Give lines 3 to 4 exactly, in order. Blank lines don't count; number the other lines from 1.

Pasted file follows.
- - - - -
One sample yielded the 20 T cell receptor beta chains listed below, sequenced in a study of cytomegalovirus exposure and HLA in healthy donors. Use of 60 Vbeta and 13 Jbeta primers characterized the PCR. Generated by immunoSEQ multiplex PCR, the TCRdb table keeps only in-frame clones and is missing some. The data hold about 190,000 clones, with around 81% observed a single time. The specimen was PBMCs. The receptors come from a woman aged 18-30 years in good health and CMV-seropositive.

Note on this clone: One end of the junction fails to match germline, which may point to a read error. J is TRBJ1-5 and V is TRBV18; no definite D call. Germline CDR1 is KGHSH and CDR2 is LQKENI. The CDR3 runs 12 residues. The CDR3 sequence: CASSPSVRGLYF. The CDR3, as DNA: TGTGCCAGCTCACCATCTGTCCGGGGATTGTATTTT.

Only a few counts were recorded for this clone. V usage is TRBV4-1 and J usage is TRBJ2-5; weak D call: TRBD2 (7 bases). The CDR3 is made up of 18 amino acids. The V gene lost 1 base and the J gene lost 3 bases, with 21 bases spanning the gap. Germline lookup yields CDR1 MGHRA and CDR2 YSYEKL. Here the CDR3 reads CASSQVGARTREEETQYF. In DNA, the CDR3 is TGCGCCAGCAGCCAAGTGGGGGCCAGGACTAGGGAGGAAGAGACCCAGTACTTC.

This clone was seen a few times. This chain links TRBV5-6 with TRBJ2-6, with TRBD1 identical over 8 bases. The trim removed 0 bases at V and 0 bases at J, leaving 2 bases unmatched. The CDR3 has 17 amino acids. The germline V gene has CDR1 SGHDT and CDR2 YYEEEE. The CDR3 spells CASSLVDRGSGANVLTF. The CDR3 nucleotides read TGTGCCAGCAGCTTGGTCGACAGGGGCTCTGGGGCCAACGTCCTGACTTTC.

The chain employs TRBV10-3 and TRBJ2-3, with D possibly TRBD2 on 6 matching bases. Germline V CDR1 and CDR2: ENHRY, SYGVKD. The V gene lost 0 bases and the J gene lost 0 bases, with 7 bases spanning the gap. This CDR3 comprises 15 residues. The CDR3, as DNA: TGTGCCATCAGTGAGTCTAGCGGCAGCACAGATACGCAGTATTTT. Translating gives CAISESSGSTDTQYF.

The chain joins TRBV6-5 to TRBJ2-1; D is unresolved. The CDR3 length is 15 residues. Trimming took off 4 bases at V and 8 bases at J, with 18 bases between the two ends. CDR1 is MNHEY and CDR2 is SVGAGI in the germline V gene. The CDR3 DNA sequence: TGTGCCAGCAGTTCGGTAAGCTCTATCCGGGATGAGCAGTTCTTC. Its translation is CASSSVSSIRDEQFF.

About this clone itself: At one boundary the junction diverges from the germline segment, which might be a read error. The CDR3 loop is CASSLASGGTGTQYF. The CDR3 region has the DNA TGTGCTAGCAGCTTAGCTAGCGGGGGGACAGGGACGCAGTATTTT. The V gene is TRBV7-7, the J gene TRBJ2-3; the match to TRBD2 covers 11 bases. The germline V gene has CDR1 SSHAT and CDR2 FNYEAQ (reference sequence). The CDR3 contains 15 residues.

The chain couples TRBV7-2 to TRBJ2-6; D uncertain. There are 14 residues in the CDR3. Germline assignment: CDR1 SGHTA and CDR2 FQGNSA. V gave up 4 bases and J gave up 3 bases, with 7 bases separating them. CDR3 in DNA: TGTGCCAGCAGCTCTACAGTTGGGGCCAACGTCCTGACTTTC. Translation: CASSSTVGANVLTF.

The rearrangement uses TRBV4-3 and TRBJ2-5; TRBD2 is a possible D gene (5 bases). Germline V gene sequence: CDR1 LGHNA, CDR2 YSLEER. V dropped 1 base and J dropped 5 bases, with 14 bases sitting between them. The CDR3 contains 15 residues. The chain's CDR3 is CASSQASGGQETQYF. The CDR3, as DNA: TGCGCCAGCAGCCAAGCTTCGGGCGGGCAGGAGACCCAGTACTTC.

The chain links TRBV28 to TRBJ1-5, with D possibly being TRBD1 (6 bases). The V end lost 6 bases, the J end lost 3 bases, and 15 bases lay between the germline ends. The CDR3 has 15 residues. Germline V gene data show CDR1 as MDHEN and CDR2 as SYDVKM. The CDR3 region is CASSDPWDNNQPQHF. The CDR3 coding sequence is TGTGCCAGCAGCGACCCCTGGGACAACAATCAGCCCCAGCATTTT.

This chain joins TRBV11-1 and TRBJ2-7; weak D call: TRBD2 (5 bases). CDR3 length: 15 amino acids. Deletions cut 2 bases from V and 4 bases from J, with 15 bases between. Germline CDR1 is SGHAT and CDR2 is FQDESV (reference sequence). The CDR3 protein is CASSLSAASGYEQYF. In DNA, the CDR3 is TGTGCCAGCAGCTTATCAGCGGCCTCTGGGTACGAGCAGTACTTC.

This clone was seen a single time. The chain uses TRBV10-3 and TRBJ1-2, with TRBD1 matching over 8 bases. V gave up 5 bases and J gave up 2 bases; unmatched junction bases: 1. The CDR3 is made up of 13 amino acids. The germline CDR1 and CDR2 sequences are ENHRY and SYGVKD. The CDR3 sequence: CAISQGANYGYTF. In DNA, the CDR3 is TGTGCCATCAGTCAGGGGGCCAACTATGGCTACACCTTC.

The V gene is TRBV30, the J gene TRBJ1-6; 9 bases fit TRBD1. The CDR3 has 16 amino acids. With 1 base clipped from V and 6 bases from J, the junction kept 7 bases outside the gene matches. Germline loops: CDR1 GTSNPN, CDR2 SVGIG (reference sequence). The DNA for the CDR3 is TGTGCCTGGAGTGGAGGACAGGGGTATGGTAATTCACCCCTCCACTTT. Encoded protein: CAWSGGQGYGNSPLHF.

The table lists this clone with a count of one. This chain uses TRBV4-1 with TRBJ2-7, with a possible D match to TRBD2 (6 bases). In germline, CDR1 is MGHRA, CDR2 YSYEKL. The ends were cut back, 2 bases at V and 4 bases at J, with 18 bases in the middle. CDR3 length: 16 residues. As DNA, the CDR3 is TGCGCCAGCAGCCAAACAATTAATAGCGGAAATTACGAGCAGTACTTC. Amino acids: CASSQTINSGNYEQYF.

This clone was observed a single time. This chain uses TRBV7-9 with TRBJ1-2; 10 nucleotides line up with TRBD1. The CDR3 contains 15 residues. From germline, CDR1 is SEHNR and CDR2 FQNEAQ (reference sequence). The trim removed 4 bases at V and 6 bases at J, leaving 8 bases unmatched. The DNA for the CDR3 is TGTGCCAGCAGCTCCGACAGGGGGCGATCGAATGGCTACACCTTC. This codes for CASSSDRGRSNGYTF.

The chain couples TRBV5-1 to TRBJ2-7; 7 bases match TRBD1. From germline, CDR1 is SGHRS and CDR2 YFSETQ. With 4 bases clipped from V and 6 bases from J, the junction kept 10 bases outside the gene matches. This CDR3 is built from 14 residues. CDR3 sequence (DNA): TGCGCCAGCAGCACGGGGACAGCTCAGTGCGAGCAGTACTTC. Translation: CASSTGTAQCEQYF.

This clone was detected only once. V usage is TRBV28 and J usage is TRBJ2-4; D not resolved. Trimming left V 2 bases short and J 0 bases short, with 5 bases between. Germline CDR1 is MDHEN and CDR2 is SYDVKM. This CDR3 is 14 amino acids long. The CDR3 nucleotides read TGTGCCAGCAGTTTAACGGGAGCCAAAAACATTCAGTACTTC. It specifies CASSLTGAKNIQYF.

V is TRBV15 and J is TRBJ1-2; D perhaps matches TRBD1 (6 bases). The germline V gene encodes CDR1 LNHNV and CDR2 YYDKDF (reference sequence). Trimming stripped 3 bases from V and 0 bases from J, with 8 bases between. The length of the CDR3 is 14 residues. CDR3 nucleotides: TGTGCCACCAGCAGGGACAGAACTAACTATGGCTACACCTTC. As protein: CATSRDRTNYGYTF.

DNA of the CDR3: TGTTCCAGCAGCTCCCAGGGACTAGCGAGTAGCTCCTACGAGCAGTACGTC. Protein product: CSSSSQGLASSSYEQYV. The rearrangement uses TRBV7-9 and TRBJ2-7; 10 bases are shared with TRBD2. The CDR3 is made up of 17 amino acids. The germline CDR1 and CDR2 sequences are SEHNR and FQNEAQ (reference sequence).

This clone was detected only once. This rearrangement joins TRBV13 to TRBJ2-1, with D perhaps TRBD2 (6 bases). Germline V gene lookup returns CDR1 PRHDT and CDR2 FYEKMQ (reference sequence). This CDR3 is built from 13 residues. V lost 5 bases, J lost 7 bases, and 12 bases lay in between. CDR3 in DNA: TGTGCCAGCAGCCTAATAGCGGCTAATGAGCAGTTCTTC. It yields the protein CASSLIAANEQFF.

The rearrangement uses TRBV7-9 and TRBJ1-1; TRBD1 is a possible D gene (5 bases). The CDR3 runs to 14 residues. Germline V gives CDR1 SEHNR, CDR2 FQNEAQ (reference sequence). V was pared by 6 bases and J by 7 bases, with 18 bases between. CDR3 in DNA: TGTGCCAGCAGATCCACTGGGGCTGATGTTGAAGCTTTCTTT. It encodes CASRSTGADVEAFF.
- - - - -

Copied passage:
Only a few counts were recorded for this clone. V usage is TRBV4-1 and J usage is TRBJ2-5; weak D call: TRBD2 (7 bases). The CDR3 is made up of 18 amino acids. The V gene lost 1 base and the J gene lost 3 bases, with 21 bases spanning the gap. Germline lookup yields CDR1 MGHRA and CDR2 YSYEKL. Here the CDR3 reads CASSQVGARTREEETQYF. In DNA, the CDR3 is TGCGCCAGCAGCCAAGTGGGGGCCAGGACTAGGGAGGAAGAGACCCAGTACTTC.

This clone was seen a few times. This chain links TRBV5-6 with TRBJ2-6, with TRBD1 identical over 8 bases. The trim removed 0 bases at V and 0 bases at J, leaving 2 bases unmatched. The CDR3 has 17 amino acids. The germline V gene has CDR1 SGHDT and CDR2 YYEEEE. The CDR3 spells CASSLVDRGSGANVLTF. The CDR3 nucleotides read TGTGCCAGCAGCTTGGTCGACAGGGGCTCTGGGGCCAACGTCCTGACTTTC.